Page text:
Poverty report: What's the cost of living?
If you're not barefoot and living in a mud hut, by some people's calculations, forget it; you're not really poor. But poverty, like wealth, is a relative concept that varies by context. In one place, someone who has a lot of goats is wealthy, but I don't think that works in Seattle, for instance.
Seattle Times staff columnist
If you're not barefoot and living in a mud hut, by some people's calculations, forget it; you're not really poor.
But poverty, like wealth, is a relative concept that varies by context. In one place, someone who has a lot of goats is wealthy, but I don't think that works in Seattle, for instance.
For non-theoretical, actual people, and for making public policy, it's important to know what it costs to live self-sufficiently where you are.
Seattle is different from Bellevue, which is different from Kent. And there is a measure of that. It's called the Self-Sufficiency Standard for Washington State 2011, a report written by Diana Pearce, director of the Center for Women's Welfare at the University of Washington School of Social Work.
Pearce found that it's getting harder for working people to meet their needs because wages are stagnant while costs keep going up.
The report looks at what it costs for housing, food, child care, transportation, taxes ... and it adjusts those costs for different kinds of families and for each area of the state.
That degree of detail makes the numbers more meaningful and useful than broader measures.
The report (seati.ms/qEBJuu) also excludes anything that could remotely be called a frill, like the cost of coffee, tea or soda, or owning a telephone or subscribing to cable. It covers only very basic expenses.
A single parent with a preschooler and a school-age child in Seattle needs to earn $56,904 a year.
In East King County, the same family would need $65,690 a year, the highest self-sufficiency cost in the state. The lowest, Wahkiakum County, is $32,997.
A lot of working people, of course, don't make even that much.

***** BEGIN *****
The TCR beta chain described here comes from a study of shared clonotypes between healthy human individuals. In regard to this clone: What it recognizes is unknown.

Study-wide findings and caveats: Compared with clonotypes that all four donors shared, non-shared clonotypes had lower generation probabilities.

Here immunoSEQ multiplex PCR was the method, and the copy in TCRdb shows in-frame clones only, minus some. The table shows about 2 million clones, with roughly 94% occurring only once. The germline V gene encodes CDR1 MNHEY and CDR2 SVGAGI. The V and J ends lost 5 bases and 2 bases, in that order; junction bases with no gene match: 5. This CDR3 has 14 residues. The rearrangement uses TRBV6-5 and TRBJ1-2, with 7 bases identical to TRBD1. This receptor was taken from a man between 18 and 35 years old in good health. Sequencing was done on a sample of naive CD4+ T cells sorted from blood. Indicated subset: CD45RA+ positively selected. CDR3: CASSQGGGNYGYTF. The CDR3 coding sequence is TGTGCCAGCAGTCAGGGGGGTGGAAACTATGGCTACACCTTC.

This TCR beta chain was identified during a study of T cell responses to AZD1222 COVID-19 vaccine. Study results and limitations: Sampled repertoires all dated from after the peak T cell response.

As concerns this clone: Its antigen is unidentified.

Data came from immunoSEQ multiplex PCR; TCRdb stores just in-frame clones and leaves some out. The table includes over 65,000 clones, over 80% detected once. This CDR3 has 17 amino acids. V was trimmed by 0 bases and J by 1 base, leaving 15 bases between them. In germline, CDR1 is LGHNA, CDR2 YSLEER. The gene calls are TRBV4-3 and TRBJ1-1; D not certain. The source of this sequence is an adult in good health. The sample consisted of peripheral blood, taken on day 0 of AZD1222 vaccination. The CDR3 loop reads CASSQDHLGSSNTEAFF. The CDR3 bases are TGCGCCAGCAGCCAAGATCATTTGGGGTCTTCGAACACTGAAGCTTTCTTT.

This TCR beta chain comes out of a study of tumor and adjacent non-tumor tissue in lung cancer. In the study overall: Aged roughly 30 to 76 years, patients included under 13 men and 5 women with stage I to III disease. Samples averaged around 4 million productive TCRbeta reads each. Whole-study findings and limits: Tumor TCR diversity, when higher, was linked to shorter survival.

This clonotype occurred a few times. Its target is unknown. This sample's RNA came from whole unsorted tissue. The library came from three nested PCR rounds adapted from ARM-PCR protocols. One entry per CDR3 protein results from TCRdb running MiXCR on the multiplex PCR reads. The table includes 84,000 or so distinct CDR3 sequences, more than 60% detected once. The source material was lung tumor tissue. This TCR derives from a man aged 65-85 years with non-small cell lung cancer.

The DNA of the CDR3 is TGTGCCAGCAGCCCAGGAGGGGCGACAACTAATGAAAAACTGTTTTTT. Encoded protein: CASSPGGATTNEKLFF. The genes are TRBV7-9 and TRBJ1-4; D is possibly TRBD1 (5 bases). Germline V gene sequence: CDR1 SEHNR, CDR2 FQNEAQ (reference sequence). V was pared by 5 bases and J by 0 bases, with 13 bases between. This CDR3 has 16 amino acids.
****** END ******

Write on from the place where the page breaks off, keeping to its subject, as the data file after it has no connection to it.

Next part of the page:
Washington's minimum wage is the highest in the nation, and it is scheduled to go up Jan. 1 to $9.04 an hour.
According to the report, at the new level, that three-person family would have enough income to cover less than half its living expenses.
All of the calculations in the study are made assuming a person has no help, public or private.
But we try as a society to take low incomes into account. We have social programs and tax adjustments because there should be a minimum standard for life in America, and because helping families survive economically ultimately makes our communities better. The child who gets sound nutrition and a good start in school is more likely to grow up to be a productive adult than the child who lacks those basics.
I say we try to maintain an American standard, but actually Americans have always been divided about whether to help each other, and the divide is getting wider as more people need a hand.
It makes sense to debate how much to help and how to do so efficiently, but it seems to me both cruel and shortsighted to not provide adequate support to working families, such as helping people stay in their homes or afford high-quality child care.
We are becoming less and less a common people.
The income gap between the richest Americans and the rest of us, already at record levels, keeps growing. The Social Security Administration announced just last week that the number of people who make more than $1 million a year has grown over the past two years. In the same period, employment went down.
All the data in the UW study was about people who have jobs. Too many people aren't that fortunate.
And yet efforts to spur hiring get stuck in the political mud of a presidential-election cycle. Are we waiting to see soup lines and tar-paper shacks?
We should be better than that. It's in all of our longterm interests to be better than that.
Jerry Large's column appears Monday and Thursday. Reach him at 206-464-3346 or email@example.com.
About Jerry Large
I try to write about the intersections of everyday life and big issues. I like to invite readers to think a little differently. The topics I choose represent the things in which I take an interest, and I try to deal with them the way most folks would, sometimes seriously, sometimes with a sense of humor. My column runs Mondays and Thursdays.
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